MANILA, Philippines (UPDATED) - He was the subject of insults from the faceless and the nameless after he drove his car through a flooded Metro Manila street.
His outburst went viral online.
A year after the incident, lawyer Christopher Lao admits he hasn't moved on.
"Until now, I'm suicidal," he told the "ANC Presents: Cybercrime" forum on Wednesday.
He said he wanted people caught and punished "for debasing somebody, ripping apart my dignity."
This is why Lao is supporting the Cybercrime Prevention Act's highly disputed online libel provision.
But blogger Tonyo Cruz, a petitioner against RA 10175 pointed out that the new law has no provision on cyberbullying.
"I can't imagine what Chris went through but it would've been different had this law included cyberbullying. But it's not there. That is an important thing to state. More people are understanding what he went through, but this law won't address that. This law won't be able to scare abusers. It scares everybody," Cruz said.
For former Rep. Teddy Locsin Jr., Lao should have gone to court and filed a libel case even without the cybercrime law.
"If it's insulting you, it's libel, go to court. Court will say, 'We know you're insulted but we don't know who insulted you.' The difference here is when I insult, Ellen insults, we are known. Now you pass a law punishing people like us who have the guts to show our face because you can't punish those hiding behind an egg avatar. I don't understand that," Locsin said.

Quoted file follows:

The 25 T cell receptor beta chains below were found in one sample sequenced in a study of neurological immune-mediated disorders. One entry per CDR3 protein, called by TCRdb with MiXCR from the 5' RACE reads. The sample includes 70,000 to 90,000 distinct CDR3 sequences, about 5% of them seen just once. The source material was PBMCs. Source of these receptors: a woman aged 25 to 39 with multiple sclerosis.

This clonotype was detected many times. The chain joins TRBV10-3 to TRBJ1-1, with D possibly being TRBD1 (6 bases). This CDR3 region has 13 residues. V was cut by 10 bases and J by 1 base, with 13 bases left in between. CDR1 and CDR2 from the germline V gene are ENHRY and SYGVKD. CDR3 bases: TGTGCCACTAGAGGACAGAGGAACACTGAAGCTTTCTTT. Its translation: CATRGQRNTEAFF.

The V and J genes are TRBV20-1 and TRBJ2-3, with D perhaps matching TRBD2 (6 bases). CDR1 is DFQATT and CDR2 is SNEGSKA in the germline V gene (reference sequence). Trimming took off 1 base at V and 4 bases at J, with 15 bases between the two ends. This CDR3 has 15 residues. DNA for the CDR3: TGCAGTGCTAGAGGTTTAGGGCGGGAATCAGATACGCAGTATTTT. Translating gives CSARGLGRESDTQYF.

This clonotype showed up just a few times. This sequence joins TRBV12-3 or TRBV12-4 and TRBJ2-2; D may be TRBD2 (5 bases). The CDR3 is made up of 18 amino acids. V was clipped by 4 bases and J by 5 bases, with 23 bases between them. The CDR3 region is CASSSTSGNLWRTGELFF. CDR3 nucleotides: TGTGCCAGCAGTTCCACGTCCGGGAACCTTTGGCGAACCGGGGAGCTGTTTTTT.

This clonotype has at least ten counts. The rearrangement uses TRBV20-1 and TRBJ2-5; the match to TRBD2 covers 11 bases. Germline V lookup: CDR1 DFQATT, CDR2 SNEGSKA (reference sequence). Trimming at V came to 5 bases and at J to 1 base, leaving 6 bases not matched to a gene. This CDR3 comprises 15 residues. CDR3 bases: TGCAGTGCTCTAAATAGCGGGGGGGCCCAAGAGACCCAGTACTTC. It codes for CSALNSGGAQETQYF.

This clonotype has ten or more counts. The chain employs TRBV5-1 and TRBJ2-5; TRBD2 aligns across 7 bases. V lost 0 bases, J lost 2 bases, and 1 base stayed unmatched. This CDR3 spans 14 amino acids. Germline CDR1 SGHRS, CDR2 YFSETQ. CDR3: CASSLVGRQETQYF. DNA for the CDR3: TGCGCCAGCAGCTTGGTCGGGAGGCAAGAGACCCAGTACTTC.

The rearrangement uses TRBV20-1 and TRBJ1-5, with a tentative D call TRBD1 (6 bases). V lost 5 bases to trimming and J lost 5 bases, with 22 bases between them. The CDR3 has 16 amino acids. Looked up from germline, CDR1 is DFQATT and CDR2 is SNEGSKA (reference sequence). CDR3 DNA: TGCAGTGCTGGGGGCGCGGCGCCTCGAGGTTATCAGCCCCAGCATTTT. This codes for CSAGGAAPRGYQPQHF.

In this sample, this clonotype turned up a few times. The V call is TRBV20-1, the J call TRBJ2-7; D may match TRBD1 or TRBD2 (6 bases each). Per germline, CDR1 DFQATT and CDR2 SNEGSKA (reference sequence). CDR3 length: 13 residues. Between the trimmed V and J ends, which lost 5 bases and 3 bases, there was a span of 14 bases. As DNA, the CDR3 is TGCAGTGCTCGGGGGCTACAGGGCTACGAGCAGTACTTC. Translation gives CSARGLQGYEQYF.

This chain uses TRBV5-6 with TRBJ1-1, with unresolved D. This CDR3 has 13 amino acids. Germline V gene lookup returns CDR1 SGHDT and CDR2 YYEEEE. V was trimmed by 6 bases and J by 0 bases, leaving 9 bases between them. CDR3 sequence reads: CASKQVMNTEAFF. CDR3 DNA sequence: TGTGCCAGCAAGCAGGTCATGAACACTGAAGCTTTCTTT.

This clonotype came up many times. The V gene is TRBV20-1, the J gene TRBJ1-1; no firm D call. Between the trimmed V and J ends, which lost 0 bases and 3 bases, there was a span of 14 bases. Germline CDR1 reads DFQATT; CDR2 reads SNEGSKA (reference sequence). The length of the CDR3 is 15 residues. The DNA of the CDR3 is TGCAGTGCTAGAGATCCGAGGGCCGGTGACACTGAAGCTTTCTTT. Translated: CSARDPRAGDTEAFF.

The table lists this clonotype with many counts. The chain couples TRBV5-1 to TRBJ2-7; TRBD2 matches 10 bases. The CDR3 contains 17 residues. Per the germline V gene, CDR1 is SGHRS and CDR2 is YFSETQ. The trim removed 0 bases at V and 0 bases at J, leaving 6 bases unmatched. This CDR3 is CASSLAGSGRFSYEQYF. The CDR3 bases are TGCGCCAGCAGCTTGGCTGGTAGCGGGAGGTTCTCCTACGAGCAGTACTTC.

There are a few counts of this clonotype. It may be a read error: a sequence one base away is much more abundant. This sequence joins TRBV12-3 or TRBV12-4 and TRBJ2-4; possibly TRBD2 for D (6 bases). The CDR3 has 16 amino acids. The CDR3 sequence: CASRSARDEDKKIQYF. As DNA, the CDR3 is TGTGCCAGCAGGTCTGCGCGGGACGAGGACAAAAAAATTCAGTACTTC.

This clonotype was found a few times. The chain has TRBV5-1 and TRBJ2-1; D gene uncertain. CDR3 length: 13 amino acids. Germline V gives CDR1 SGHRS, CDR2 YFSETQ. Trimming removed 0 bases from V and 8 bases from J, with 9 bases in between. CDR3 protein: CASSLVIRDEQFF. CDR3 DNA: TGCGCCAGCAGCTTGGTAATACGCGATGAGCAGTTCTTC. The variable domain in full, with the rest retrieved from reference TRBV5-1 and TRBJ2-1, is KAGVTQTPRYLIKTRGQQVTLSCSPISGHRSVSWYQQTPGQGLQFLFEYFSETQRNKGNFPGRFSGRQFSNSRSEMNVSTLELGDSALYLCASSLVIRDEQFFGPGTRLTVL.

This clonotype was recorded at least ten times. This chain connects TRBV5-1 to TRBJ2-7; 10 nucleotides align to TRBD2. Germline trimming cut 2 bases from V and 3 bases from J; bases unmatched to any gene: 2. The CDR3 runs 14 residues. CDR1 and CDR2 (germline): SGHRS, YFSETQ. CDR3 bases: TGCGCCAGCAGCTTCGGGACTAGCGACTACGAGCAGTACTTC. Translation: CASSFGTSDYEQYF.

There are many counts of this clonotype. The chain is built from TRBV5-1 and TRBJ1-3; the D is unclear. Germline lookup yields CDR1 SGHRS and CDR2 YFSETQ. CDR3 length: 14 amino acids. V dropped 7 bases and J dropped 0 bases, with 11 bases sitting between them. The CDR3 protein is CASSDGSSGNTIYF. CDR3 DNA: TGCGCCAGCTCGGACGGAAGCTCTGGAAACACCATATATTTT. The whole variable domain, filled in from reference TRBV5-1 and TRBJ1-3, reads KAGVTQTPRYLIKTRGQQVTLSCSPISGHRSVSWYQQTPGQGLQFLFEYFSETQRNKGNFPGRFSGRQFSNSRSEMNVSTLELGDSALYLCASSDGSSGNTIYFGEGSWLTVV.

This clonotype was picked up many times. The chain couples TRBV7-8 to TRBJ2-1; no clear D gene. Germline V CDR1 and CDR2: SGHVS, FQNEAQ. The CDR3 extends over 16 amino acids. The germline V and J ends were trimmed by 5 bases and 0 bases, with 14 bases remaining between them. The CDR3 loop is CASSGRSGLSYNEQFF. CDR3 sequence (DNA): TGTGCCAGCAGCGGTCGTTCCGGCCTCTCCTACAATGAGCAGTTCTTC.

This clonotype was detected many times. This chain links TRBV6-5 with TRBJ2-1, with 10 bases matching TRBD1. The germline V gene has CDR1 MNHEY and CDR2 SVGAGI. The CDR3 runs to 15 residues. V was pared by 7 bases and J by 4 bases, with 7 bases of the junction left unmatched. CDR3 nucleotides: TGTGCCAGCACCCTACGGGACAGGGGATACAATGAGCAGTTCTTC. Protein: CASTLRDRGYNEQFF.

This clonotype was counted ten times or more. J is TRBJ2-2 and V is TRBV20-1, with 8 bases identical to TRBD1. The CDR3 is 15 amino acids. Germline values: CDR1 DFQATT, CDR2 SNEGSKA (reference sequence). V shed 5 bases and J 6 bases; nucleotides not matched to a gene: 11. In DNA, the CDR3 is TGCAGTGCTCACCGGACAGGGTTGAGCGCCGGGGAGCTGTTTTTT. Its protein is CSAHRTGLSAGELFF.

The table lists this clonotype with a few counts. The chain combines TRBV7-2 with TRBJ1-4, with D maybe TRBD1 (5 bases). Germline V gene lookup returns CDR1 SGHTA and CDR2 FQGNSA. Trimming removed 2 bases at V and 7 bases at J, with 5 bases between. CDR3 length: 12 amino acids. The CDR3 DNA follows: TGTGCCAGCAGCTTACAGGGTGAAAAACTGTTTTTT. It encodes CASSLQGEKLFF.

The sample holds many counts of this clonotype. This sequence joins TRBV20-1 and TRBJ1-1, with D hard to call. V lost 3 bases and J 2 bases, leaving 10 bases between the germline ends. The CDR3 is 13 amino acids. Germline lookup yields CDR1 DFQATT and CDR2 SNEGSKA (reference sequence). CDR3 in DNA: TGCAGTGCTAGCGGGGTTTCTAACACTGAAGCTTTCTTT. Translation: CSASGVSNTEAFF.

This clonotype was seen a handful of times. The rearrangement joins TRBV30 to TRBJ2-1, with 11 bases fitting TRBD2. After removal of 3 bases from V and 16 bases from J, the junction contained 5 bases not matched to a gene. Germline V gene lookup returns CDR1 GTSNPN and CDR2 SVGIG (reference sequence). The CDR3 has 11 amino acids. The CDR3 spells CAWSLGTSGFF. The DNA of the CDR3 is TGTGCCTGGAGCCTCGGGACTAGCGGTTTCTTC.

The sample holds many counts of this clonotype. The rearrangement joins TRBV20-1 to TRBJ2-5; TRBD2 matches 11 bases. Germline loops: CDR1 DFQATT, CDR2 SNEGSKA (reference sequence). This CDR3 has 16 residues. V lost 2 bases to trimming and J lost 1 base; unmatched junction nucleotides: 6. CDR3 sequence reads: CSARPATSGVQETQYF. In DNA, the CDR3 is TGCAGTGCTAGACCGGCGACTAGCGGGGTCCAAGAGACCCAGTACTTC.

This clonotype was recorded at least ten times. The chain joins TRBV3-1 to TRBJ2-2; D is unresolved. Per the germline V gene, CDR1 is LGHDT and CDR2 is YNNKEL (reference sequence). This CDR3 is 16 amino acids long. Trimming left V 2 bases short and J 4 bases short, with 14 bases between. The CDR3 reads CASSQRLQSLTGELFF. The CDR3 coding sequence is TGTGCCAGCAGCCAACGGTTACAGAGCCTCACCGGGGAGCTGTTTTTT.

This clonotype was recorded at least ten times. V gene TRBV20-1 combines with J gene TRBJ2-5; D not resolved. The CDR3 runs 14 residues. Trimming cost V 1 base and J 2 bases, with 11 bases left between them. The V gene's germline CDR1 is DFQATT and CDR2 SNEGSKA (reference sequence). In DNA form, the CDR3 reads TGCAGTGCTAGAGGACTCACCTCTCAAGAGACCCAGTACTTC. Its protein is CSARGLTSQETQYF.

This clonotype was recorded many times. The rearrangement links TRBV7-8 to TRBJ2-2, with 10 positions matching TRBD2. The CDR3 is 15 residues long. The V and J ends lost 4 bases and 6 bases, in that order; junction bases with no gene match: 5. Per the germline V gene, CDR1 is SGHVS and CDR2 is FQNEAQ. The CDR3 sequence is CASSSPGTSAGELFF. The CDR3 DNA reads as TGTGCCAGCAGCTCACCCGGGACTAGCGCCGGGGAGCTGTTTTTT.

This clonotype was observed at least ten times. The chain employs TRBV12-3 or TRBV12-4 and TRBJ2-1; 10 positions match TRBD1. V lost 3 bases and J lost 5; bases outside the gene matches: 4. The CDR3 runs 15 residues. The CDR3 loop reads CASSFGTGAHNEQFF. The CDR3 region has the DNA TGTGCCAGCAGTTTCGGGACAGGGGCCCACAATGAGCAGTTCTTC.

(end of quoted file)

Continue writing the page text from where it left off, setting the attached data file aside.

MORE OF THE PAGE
Efforts are also underway for Congress to decriminalize libel.
Decriminalization means prison will no longer be a penalty for libel, but complainants will be allowed to file a civil case to collect for damages.
Still, authorities and some IT experts defended the controversial cybercrimelaw, saying it gives teeth to law enforcement.
NBI special investigator Joey Narciso said the law empowers them in gathering evidence in crimes committed online.
Information security expert Drexx Laggui added that the law provides heavy penalties against cybercriminals.
But another petitioner against the cybercrime law, Atty. JJ Disini, warned that the law also allows unwarranted surveillance.
"If you look at the wording of law, it says traffic data for a specific communication, an indication there's a particular target. Just the information of what number a person calls gives indication of what is discussed. To me that constitutes surveillance without warrant," he said.
Some congressmen believe the Supreme Court's 120-day TRO would give them time to amend RA 10175.
But Bayan Muna Rep. Teddy Casiño is wary of President Benigno Aquino's support for the law.
"The 120 days give us enough time, but Malacanang is standing by the law. That sends signal to Congress, 'don't mess with it," he said.
The Justice Department said the law can still be improved.
"We're looking at the Cybercrime Prevention Act as version 1.0. It's something that we can't get perfect at first version," DOJ Assistant Secretary Geronimo Sy said. "If there are bugs to fix, the Supreme Court will find out what these bugs are and we'll continue to fix it."
House Committee on Information and Communications Technology chairman, Representative Freddie Tinga said the House will hold a Committee hearing before Christmas to resolve issues on the controversial law. - ANC